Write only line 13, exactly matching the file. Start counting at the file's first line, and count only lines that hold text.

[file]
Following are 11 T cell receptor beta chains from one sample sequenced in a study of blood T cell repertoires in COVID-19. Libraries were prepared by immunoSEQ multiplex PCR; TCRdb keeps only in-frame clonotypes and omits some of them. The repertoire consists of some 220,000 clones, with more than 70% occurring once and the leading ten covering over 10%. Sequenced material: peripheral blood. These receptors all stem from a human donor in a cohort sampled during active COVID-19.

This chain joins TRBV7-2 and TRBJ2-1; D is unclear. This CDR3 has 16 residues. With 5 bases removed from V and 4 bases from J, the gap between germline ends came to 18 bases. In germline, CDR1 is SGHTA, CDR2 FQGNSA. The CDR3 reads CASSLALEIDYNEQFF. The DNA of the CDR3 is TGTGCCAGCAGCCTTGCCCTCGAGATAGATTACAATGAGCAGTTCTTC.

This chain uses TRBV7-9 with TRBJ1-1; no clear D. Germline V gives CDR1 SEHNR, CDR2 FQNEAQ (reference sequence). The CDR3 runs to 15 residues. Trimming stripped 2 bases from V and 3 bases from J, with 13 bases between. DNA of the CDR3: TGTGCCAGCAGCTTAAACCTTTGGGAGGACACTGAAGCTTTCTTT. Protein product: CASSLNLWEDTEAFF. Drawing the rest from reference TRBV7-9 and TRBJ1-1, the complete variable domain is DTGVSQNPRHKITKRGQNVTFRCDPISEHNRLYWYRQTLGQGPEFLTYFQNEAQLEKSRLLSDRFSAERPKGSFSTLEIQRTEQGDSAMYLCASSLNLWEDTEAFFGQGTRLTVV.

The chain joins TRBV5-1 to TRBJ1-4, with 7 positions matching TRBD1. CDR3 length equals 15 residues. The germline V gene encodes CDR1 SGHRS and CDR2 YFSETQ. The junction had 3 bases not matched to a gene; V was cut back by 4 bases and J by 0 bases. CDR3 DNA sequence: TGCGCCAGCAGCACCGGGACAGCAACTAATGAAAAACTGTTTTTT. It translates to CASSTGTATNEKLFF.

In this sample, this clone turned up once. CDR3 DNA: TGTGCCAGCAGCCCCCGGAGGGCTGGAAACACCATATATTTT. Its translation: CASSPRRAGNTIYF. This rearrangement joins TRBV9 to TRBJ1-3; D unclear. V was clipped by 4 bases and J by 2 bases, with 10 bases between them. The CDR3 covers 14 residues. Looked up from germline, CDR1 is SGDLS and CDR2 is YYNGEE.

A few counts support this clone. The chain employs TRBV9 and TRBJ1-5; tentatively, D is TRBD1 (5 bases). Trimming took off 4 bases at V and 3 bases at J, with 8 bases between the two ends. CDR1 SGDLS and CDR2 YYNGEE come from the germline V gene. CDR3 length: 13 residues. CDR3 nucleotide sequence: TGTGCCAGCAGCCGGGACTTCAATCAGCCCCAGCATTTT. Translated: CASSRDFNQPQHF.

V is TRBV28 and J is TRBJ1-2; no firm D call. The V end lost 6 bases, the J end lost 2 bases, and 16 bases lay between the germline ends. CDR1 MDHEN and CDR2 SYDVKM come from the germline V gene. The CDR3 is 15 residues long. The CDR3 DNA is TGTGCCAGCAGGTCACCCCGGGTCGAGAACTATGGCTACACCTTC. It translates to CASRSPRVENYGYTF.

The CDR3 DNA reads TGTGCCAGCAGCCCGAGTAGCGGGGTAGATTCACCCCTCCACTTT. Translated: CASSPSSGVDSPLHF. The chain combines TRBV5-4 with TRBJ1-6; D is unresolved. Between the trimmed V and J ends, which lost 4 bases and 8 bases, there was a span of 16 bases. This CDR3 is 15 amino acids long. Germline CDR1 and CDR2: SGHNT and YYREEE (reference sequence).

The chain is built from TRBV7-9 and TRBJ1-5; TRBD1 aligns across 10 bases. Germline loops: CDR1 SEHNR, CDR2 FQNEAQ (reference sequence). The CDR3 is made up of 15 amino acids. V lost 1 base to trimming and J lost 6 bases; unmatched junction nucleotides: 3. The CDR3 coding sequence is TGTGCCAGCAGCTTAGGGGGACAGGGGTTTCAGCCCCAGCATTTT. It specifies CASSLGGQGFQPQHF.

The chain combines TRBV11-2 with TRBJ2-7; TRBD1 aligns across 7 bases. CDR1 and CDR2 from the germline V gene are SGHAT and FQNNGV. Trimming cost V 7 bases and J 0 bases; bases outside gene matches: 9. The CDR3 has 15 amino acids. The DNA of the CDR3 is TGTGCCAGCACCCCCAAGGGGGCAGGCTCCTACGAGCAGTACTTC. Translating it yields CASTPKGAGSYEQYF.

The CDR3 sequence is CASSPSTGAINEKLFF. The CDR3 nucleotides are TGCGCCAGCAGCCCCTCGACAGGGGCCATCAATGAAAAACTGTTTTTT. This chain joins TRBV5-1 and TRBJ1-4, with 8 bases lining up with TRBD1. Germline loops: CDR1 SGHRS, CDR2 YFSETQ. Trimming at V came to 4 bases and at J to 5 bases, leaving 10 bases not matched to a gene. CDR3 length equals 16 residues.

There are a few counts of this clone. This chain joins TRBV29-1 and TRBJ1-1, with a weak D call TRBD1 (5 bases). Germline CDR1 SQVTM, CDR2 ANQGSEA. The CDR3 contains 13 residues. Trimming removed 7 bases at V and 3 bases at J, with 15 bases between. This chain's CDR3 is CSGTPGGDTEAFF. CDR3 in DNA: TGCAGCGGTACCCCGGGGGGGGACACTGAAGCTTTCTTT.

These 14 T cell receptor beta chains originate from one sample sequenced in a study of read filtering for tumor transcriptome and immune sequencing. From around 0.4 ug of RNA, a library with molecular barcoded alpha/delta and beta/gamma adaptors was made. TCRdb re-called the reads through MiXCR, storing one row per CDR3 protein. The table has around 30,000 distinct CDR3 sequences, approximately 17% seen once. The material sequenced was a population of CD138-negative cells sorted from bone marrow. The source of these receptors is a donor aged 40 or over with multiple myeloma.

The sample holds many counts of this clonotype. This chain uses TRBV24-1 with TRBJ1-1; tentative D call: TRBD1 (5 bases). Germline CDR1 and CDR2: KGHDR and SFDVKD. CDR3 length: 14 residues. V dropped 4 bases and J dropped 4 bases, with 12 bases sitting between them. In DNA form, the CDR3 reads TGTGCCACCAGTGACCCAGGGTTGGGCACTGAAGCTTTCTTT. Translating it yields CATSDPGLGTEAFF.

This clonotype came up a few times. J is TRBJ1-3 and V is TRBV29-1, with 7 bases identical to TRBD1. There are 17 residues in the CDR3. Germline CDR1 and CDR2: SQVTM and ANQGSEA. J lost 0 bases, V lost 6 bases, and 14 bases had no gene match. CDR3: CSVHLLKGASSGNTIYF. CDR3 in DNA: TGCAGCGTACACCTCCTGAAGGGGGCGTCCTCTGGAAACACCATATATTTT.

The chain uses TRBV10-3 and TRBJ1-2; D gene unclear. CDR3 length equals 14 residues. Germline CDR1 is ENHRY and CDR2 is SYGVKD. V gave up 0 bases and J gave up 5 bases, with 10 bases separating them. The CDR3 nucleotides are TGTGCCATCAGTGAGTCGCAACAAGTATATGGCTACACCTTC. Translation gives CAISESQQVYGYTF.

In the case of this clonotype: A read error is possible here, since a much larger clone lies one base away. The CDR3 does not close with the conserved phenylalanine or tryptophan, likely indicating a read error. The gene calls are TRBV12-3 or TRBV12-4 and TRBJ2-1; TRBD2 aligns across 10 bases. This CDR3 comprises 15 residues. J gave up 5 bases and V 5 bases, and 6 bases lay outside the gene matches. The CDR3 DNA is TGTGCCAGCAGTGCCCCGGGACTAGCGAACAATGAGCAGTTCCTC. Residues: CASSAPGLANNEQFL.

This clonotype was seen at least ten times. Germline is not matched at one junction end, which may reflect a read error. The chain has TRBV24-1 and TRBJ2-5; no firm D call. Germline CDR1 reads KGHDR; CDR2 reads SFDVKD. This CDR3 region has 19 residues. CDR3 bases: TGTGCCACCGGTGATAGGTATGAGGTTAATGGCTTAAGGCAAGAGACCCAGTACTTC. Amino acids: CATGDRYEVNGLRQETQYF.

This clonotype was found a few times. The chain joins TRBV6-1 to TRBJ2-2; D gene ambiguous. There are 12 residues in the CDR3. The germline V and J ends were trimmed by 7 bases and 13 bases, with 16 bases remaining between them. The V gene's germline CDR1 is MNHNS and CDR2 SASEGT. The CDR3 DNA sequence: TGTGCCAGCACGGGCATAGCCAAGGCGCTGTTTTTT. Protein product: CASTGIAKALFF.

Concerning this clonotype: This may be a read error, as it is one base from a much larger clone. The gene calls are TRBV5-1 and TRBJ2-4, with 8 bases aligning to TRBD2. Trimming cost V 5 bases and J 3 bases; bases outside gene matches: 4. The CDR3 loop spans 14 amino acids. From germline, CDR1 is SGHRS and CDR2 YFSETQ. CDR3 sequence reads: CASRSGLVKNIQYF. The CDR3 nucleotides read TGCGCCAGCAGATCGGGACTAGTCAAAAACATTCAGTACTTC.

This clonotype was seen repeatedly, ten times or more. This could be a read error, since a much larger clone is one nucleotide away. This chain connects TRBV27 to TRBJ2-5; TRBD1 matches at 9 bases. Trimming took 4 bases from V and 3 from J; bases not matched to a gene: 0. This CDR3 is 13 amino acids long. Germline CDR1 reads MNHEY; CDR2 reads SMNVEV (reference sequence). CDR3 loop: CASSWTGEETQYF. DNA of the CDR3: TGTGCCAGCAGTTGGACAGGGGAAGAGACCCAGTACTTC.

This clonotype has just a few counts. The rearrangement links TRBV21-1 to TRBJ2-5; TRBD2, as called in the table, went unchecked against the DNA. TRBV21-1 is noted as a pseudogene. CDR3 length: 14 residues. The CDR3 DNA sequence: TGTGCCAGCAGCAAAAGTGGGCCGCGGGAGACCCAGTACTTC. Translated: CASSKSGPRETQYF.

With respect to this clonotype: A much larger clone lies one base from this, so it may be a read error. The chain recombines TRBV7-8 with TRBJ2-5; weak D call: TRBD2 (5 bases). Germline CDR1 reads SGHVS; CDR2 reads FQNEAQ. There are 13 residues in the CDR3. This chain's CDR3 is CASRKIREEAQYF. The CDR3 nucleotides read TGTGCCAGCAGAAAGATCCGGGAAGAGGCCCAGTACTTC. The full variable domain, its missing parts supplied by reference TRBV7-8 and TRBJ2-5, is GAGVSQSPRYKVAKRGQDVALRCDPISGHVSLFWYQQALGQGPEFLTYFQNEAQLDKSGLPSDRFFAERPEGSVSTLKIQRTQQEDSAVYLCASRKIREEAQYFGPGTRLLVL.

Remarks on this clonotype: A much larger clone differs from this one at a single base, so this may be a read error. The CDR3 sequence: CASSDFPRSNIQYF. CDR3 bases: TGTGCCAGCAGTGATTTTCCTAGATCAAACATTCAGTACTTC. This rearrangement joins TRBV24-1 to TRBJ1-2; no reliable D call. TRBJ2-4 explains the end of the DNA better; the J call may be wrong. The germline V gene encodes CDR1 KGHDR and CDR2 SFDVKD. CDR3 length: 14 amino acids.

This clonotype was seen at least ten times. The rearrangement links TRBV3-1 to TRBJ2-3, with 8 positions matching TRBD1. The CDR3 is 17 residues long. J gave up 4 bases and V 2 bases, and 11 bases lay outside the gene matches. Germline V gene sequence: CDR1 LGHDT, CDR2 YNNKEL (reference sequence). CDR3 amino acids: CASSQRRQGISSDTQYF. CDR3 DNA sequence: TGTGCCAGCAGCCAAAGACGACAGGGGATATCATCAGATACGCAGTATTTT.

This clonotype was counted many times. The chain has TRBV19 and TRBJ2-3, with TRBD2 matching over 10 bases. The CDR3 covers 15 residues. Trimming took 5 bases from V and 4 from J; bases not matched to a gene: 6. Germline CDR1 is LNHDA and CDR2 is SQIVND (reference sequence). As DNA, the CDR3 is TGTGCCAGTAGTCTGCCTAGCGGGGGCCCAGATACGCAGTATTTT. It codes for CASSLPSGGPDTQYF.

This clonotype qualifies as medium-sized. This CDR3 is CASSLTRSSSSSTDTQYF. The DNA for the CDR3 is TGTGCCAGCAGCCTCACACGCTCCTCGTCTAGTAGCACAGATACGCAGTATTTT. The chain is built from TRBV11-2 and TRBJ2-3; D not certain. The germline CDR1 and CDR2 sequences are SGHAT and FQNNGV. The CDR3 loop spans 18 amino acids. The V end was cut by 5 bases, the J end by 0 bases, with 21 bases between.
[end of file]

These 14 T cell receptor beta chains originate from one sample sequenced in a study of read filtering for tumor transcriptome and immune sequencing. From around 0.4 ug of RNA, a library with molecular barcoded alpha/delta and beta/gamma adaptors was made. TCRdb re-called the reads through MiXCR, storing one row per CDR3 protein. The table has around 30,000 distinct CDR3 sequences, approximately 17% seen once. The material sequenced was a population of CD138-negative cells sorted from bone marrow. The source of these receptors is a donor aged 40 or over with multiple myeloma.